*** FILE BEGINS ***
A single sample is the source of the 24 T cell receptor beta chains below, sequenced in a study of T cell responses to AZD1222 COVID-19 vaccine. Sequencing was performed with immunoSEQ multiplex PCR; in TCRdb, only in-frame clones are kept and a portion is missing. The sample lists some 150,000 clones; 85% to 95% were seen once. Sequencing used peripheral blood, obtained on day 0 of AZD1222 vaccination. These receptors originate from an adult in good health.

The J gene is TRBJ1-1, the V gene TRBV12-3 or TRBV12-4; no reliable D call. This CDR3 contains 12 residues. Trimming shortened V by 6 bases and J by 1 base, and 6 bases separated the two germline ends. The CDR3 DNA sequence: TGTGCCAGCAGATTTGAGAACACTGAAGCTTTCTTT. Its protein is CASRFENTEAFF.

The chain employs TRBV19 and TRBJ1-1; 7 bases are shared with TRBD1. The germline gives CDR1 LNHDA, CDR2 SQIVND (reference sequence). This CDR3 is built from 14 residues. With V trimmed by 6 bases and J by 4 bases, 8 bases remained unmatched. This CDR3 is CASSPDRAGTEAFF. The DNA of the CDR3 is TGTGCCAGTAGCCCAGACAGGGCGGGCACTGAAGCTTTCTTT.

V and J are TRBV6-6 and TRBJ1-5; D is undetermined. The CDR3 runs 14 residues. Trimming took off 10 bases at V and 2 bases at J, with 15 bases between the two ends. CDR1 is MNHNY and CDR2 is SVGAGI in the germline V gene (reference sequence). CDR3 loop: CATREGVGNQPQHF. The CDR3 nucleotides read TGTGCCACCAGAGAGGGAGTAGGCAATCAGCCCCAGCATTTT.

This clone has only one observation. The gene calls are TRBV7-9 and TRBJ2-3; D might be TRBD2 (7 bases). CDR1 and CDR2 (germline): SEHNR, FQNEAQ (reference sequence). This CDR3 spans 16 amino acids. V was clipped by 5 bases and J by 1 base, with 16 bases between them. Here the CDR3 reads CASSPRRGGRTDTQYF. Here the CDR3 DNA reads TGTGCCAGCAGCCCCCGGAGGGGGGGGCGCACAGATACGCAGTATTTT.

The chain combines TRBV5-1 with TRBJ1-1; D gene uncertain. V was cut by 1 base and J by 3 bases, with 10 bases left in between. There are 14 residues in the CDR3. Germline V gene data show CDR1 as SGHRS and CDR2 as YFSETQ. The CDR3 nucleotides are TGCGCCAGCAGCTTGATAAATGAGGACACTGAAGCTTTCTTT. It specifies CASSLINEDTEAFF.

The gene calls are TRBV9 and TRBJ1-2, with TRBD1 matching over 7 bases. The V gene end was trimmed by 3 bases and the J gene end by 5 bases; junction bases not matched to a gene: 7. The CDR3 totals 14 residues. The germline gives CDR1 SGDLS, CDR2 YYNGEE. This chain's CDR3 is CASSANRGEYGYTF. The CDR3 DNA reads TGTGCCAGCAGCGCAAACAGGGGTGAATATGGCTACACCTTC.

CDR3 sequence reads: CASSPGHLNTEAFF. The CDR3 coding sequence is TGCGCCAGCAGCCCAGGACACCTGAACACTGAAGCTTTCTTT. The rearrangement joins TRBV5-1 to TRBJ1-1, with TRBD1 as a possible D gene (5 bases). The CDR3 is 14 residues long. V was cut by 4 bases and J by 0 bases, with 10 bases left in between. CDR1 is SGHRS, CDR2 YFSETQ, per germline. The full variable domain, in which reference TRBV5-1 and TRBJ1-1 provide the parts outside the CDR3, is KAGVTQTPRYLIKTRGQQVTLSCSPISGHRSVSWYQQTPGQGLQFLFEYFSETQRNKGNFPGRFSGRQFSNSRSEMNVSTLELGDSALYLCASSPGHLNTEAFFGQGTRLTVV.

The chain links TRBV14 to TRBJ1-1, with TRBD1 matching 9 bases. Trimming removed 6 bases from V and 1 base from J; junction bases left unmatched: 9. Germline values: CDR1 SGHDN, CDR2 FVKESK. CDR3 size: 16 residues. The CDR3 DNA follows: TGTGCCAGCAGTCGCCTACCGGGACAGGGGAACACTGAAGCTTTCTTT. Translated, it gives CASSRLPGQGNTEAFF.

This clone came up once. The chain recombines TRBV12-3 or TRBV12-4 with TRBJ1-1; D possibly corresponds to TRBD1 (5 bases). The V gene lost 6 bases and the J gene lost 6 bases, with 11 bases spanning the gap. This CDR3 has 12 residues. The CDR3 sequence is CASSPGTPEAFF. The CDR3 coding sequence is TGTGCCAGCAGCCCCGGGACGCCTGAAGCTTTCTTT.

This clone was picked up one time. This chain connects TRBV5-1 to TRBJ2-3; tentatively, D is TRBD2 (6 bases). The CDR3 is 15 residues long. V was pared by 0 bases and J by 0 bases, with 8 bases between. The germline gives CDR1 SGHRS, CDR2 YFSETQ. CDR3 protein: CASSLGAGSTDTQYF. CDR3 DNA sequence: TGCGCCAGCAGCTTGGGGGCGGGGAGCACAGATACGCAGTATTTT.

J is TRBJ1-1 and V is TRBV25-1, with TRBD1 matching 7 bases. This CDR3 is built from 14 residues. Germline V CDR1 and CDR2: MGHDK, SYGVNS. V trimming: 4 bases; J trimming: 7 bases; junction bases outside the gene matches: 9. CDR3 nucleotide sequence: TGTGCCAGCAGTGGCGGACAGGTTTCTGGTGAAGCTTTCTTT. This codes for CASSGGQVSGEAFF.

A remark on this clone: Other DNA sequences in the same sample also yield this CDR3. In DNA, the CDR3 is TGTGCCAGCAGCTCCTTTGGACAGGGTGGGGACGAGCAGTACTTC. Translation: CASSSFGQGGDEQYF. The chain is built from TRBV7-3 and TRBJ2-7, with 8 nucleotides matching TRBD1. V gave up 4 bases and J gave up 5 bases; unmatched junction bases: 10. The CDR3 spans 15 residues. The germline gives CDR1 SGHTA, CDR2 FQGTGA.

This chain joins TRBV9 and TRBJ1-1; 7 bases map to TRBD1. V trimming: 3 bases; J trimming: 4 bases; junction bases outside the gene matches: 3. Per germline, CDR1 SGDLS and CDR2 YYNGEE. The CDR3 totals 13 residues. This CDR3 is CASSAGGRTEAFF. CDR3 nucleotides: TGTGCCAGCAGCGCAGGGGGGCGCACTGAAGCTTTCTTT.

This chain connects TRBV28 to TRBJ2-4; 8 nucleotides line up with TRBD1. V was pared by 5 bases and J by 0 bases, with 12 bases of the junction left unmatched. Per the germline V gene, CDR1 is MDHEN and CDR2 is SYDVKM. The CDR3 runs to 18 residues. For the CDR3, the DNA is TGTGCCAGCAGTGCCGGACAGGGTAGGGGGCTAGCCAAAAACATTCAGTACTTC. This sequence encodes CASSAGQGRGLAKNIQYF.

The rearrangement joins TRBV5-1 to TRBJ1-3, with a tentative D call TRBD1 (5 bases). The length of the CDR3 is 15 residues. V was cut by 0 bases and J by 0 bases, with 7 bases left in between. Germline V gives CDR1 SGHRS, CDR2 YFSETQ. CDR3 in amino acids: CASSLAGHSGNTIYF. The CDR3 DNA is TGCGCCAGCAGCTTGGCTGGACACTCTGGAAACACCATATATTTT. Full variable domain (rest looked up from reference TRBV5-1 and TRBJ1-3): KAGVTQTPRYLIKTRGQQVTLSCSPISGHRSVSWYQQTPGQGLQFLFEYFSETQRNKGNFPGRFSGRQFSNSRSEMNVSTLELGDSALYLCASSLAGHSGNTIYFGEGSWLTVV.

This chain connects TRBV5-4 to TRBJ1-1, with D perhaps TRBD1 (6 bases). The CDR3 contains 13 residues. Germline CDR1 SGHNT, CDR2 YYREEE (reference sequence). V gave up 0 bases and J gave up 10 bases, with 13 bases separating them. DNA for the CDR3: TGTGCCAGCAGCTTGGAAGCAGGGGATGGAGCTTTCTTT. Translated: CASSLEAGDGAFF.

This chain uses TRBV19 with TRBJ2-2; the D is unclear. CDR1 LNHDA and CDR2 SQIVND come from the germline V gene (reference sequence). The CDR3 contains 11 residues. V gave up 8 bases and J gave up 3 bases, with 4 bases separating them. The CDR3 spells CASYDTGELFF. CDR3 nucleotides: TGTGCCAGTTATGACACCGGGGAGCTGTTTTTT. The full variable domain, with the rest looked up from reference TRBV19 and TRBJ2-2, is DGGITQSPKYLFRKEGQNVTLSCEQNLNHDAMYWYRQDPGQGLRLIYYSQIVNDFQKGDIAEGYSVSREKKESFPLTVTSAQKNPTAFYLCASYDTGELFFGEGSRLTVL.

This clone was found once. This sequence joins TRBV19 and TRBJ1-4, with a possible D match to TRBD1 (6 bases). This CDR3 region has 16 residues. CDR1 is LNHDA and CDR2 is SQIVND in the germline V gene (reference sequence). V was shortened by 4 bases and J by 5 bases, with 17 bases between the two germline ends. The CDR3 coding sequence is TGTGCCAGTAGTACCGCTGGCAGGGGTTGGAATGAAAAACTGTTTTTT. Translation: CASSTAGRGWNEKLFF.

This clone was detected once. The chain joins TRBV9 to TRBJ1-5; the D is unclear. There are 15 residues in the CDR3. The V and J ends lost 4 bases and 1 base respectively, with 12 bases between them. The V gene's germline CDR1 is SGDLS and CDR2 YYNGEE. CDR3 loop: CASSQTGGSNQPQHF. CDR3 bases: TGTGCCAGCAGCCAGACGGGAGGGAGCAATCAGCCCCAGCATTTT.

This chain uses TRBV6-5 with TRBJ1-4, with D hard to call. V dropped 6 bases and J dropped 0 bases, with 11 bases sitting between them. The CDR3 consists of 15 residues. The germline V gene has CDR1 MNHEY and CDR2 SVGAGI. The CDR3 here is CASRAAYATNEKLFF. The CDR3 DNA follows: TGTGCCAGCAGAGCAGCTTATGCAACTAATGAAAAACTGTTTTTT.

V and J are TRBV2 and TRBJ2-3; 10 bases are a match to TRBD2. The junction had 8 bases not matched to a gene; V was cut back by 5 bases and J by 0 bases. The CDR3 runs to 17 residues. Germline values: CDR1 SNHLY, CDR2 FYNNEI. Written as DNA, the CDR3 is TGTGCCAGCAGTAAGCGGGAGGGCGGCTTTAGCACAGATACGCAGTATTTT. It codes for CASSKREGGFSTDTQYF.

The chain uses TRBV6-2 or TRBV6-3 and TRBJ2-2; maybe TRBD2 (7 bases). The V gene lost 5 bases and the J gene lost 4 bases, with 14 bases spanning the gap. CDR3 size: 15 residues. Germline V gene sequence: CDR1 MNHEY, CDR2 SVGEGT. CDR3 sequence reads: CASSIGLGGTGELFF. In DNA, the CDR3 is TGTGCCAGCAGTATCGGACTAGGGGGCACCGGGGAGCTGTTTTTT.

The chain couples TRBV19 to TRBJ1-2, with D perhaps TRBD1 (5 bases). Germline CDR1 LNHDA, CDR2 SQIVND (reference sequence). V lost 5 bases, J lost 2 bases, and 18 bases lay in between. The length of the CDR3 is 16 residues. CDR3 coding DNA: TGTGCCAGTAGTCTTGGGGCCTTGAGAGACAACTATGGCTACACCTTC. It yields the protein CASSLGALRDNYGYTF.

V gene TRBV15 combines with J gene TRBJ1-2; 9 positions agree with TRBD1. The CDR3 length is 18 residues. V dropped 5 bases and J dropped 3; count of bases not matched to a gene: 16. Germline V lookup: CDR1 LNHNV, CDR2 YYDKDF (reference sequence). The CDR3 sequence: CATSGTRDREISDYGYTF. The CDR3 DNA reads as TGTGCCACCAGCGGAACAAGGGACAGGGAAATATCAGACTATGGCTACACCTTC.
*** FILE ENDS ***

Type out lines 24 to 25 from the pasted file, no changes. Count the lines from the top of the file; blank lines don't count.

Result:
The chain couples TRBV19 to TRBJ1-2, with D perhaps TRBD1 (5 bases). Germline CDR1 LNHDA, CDR2 SQIVND (reference sequence). V lost 5 bases, J lost 2 bases, and 18 bases lay in between. The length of the CDR3 is 16 residues. CDR3 coding DNA: TGTGCCAGTAGTCTTGGGGCCTTGAGAGACAACTATGGCTACACCTTC. It yields the protein CASSLGALRDNYGYTF.

V gene TRBV15 combines with J gene TRBJ1-2; 9 positions agree with TRBD1. The CDR3 length is 18 residues. V dropped 5 bases and J dropped 3; count of bases not matched to a gene: 16. Germline V lookup: CDR1 LNHNV, CDR2 YYDKDF (reference sequence). The CDR3 sequence: CATSGTRDREISDYGYTF. The CDR3 DNA reads as TGTGCCACCAGCGGAACAAGGGACAGGGAAATATCAGACTATGGCTACACCTTC.